Her experiences in her doctoral education have also advanced her leadership and development skills, particularly as she made a career step to executive director of Boys Hope Girls Hope of Detroit. “All those skills I’ve learned from the initial courses in the program about strategy and development are really playing a part in building the nonprofit that I lead and taking our work to the next level here in Detroit,” she said.

Through her current career in Detroit and in her capstone project in developing school districts like Muskegon Heights, Johnson is transforming communities through vision and strategic leadership.

“Completing my doctorate is important to me because the final project can change my community,” she said.

This level of determination and commitment to real-world change is something that is foundational to the Ed.D. program. “Oftentimes, leaders find themselves overwhelmed by the complexity and depth of a particular issue, and the Ed.D. program provides a way for leaders to examine what has previously been done to address the issue at hand, to consider new solutions and to apply a research-based approach in working toward a solution,” McKeague said. “This is essential work and Patrice has embraced a complex issue of importance for our local communities and is seeking to use her own research and voice to address these needs.”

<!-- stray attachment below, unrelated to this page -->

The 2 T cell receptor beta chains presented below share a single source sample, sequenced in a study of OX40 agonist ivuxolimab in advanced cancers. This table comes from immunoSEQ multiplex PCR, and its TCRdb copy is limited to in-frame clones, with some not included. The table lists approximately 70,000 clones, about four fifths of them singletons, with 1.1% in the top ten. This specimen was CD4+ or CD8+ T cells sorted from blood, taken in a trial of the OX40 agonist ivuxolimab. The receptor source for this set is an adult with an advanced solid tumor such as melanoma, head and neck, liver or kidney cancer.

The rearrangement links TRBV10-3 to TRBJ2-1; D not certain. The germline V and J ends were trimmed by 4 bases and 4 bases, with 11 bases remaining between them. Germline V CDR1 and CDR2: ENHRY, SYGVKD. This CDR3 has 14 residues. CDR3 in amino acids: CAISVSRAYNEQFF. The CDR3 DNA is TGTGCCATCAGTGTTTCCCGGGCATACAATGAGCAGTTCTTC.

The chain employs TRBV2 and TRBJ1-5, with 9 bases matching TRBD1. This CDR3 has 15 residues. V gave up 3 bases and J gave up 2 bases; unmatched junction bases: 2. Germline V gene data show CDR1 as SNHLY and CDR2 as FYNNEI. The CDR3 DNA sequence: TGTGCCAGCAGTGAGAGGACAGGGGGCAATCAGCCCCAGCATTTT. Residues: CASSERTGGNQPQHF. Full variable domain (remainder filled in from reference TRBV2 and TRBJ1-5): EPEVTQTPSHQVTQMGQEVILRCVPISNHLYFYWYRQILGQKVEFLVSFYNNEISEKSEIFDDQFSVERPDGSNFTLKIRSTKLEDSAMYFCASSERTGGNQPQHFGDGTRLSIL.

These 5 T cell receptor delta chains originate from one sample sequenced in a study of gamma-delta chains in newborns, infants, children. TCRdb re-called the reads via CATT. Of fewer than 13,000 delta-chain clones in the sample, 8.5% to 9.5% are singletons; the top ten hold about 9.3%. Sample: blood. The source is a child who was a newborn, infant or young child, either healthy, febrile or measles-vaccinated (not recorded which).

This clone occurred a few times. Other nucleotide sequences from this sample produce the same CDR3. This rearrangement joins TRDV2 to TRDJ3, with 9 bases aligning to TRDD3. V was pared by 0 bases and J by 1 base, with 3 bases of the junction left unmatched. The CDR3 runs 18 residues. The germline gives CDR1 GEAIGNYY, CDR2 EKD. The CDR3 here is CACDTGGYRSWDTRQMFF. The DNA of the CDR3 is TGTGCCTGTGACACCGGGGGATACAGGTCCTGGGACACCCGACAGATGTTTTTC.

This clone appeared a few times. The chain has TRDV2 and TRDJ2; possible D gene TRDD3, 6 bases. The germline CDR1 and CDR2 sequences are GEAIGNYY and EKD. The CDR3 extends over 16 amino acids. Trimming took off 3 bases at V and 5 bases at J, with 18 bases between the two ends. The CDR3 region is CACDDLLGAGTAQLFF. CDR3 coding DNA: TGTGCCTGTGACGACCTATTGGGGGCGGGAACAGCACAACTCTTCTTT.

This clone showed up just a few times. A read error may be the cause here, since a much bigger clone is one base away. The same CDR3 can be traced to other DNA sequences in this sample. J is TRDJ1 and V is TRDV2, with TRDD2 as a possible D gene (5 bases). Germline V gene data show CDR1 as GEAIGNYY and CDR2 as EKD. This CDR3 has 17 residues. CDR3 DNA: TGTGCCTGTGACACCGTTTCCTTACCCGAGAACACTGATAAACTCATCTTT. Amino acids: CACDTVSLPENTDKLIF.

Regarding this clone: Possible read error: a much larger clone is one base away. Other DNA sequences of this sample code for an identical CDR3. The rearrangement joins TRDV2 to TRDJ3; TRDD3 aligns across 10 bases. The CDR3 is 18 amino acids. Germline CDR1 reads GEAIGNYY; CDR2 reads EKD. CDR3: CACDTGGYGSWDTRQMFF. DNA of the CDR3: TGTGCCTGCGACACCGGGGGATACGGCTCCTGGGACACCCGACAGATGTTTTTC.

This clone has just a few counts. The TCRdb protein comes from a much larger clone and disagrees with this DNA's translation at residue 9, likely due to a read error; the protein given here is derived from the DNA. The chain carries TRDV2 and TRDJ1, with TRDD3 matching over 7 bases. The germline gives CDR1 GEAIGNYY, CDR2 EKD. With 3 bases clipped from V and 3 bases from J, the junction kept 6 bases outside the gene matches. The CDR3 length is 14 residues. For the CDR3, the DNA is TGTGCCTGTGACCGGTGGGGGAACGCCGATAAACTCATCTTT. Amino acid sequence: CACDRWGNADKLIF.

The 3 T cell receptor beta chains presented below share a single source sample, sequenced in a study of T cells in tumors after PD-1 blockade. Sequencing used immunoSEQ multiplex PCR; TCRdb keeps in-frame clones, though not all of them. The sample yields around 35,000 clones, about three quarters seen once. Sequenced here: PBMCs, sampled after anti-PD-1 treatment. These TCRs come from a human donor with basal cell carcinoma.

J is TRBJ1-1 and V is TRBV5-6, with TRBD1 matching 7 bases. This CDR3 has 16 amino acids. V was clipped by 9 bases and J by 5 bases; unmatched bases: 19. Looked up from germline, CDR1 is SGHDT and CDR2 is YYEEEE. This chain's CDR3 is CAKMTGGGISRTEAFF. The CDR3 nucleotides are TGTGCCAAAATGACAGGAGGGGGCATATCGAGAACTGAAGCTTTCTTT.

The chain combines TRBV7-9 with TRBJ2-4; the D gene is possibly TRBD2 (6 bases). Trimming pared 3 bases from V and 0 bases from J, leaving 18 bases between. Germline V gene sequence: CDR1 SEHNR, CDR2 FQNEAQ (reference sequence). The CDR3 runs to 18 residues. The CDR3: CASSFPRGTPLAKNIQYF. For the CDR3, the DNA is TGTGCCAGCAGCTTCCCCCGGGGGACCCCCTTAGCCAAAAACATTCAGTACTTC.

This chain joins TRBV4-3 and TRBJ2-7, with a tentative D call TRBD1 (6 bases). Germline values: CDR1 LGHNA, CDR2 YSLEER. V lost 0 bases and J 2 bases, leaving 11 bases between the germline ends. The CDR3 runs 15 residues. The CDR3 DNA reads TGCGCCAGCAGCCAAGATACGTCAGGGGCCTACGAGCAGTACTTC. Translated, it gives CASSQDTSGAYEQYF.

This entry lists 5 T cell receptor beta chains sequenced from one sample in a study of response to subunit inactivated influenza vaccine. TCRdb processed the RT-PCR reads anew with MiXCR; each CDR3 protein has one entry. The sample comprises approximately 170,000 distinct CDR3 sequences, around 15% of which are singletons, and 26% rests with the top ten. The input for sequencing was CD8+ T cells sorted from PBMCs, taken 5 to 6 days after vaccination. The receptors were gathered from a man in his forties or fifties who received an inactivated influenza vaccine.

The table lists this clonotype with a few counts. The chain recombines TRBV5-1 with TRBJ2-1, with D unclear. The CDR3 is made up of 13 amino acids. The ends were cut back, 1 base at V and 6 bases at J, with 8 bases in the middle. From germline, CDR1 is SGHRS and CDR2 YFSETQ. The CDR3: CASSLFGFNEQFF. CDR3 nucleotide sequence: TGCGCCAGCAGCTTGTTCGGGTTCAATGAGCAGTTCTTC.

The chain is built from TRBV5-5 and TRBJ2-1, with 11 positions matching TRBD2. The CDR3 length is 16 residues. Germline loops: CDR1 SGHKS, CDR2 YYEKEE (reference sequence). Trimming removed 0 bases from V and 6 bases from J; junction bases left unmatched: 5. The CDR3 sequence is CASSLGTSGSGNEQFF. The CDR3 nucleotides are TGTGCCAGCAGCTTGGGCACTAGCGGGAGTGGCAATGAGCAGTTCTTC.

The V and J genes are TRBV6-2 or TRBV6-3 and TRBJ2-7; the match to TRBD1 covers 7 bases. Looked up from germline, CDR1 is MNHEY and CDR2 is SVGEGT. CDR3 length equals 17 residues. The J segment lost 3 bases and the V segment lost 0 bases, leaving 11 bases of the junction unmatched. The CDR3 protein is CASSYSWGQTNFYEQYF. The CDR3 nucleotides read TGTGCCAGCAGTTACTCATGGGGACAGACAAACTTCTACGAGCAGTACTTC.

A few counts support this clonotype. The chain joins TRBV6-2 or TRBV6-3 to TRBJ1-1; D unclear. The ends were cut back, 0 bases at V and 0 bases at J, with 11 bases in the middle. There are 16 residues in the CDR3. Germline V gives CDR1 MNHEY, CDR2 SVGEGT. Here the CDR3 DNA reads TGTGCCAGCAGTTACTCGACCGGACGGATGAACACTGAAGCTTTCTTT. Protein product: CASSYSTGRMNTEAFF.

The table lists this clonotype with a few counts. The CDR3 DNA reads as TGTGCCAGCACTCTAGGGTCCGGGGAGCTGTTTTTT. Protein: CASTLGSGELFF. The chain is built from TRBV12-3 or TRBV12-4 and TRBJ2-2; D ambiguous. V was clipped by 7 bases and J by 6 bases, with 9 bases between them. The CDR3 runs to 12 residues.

Fueled by her momentum of moving through the process, Johnson has set a goal to complete her dissertation by her birthday in 2020.

Make a Change That Matters

Applications for the upcoming Doctor of Education in Organizational Leadership and Development cohort are due March 11, 2019. To learn more about how the Ed.D. program can equip you to implement evidence-based practices to achieve measurable results in your workplace, request information today.